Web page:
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THE VETERAN

Page 53
Download PDF of this full issue: v46n1.pdf (21 MB)

<< 52. Vet Battles For Better Life: Free Ashby Leach54. Epiphany (poem) >>

Am I the Only One Who Saw This?

By Gary Hubbard

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I arrived in Da Nang in July of 1969 and was shuttled off in a cattle car to Camp Tehn Shaw [sic]. One of our first indoctrination classes was held by a Navy Lt. He told us of the evils that lurked just outside the main gate — grass, pussy and the like. After the meeting most of us went outside the main gate to purchase exactly that. Thanks Navy Lt.

After a few days I was assigned to the A.F.D.L. 23, a floating dry dock in Da Nang Harbor. At the time I was a 20-year-old Seaman 1st Class. We worked 12 hour shifts, 10 days a week, with 1 day off, and stood a 2 hour watch every 3 nights. I wish I could remember the exact date but it was probably between September and October 1969, sometime before the monsoon started. Anyway, I had the 2am to 4am watch. The floating dry dock had wing walls around it where the men slept and ate chow. Each wall was about 20 feet tall and at the end of each wall was a round watch area about 10 feet across that overlooked Da Nang Bay. My job was to walk along each wing wall and watch for swimmers with my M-16. Then I would go to the end of the wing wall and toss a percussion grenade, I would then go to the other wing wall and repeat this every 15 minutes.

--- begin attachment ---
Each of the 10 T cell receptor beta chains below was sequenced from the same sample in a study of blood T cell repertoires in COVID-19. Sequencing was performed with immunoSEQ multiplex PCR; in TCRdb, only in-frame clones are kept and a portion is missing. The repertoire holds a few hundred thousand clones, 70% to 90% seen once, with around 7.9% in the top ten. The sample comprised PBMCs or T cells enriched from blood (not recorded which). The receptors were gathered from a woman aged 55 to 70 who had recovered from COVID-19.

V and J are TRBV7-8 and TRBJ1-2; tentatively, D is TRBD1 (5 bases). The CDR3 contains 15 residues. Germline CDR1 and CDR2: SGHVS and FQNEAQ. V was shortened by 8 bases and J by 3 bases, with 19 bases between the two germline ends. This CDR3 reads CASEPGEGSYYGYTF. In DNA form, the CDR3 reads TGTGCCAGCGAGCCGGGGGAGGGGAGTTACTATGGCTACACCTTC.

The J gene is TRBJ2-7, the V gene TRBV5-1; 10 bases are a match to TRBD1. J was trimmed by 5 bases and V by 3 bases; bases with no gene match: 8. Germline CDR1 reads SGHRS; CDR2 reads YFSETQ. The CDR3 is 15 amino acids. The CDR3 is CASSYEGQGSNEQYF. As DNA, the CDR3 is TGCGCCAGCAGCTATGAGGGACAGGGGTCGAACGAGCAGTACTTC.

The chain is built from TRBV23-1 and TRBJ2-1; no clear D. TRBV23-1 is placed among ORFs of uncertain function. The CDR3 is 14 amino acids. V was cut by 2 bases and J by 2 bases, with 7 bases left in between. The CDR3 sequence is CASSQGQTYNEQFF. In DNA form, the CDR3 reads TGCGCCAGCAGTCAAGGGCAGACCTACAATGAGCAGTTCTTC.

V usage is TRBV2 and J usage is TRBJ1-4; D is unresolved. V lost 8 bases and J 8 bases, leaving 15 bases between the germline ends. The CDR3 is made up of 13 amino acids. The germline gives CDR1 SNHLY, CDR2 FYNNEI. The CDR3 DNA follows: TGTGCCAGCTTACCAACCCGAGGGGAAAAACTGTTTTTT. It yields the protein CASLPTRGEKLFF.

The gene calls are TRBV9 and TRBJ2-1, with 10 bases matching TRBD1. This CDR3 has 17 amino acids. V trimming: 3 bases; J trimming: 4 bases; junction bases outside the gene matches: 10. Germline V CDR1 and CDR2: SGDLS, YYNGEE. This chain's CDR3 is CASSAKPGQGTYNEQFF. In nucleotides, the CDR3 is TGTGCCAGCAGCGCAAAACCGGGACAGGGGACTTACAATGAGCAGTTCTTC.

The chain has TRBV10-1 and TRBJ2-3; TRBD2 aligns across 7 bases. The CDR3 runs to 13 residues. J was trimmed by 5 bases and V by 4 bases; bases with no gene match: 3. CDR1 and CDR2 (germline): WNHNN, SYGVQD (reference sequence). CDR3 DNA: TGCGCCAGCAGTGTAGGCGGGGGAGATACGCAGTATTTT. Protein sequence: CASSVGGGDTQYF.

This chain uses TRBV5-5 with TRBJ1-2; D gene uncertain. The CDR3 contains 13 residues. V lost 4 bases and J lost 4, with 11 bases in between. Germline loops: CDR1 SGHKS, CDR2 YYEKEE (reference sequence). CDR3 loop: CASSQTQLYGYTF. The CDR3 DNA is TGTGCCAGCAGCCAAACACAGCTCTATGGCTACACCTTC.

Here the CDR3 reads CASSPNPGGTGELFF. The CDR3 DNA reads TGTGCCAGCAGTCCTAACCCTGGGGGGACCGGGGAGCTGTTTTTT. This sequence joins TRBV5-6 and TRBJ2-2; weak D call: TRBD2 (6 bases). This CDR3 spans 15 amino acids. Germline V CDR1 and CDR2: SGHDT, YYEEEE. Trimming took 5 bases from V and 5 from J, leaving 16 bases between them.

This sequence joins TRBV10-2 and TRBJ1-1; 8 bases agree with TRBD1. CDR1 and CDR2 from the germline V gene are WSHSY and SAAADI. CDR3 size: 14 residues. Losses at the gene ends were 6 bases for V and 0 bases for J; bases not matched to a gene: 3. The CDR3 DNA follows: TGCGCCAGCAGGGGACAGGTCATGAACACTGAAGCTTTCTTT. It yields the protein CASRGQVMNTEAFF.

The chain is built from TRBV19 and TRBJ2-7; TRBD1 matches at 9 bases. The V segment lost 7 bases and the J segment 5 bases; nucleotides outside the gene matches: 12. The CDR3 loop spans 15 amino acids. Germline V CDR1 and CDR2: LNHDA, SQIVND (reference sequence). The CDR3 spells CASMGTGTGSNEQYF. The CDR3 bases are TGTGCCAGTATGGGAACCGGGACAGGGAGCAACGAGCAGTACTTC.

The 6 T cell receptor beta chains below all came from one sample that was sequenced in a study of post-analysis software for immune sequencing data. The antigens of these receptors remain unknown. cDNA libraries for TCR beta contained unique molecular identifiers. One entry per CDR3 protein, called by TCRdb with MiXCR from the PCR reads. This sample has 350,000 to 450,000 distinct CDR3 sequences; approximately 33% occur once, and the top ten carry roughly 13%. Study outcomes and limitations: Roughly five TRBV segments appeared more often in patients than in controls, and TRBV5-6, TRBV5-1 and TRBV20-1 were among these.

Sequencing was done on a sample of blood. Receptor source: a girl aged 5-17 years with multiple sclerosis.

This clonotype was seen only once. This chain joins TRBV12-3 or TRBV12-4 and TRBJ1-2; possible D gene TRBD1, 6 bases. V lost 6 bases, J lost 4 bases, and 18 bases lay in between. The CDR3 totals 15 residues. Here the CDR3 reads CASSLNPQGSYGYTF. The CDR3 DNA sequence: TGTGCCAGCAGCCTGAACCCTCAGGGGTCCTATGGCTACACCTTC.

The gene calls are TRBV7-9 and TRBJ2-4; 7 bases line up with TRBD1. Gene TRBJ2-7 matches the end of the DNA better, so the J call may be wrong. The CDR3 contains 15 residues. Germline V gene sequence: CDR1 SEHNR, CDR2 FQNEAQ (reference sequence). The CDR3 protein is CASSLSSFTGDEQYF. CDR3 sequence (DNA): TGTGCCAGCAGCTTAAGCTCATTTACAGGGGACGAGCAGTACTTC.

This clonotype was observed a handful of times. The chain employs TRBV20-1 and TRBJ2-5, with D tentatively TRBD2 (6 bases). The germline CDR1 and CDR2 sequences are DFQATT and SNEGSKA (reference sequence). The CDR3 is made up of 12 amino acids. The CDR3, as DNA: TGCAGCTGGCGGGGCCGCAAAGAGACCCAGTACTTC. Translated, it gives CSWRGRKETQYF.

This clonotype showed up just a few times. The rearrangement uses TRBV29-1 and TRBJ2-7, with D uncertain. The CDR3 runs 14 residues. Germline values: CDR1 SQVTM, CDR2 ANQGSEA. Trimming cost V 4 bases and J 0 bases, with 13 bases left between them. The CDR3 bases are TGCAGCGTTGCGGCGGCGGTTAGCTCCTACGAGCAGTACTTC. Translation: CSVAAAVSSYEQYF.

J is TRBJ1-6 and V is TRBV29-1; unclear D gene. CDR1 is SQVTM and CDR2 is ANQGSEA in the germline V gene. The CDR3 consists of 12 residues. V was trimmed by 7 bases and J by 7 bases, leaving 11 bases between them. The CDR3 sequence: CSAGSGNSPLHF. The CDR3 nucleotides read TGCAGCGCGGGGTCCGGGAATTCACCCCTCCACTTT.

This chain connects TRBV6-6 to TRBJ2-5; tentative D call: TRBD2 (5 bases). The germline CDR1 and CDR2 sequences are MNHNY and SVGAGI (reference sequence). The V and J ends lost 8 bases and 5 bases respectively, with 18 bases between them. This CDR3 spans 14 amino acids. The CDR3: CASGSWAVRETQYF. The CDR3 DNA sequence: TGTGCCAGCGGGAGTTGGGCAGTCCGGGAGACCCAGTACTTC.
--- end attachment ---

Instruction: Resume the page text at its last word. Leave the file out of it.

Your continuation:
At some time into my watch, I tossed my percussion grenade, turned my back on the bay and fired up a joint. Then the sky behind me lit up like it was noon time. I turned around and a huge fireball rose in the sky over either Army side or Air Force side. Understand this is across the bay several miles and it looked like an atomic bomb. Then the rumble of the blast came across the bay and the bay itself began to produce swells that rocked the dry dock.

I asked my C.O. about the blast the next morning and he knew nothing about it. I wrote my father about it and he said there was nothing on the news about this huge horrific explosion. I'm guessing that the VC tunneled under an ammo dump on the Army or Air Force side causing great damage.

Anyway I persisted with my inquiry about the phantom blast and the next thing I knew I was transferred to a life of luxury in Cam Ranh Bay.

I am 66 now and have never found another vet that knows anything about this. Respond to VVAW at vvaw@vvaw.org if you know anything.



Gary Hubbard was in the U.S.N.R. He served Vietnam July 1969 to July 1970.


<< 52. Vet Battles For Better Life: Free Ashby Leach54. Epiphany (poem) >>



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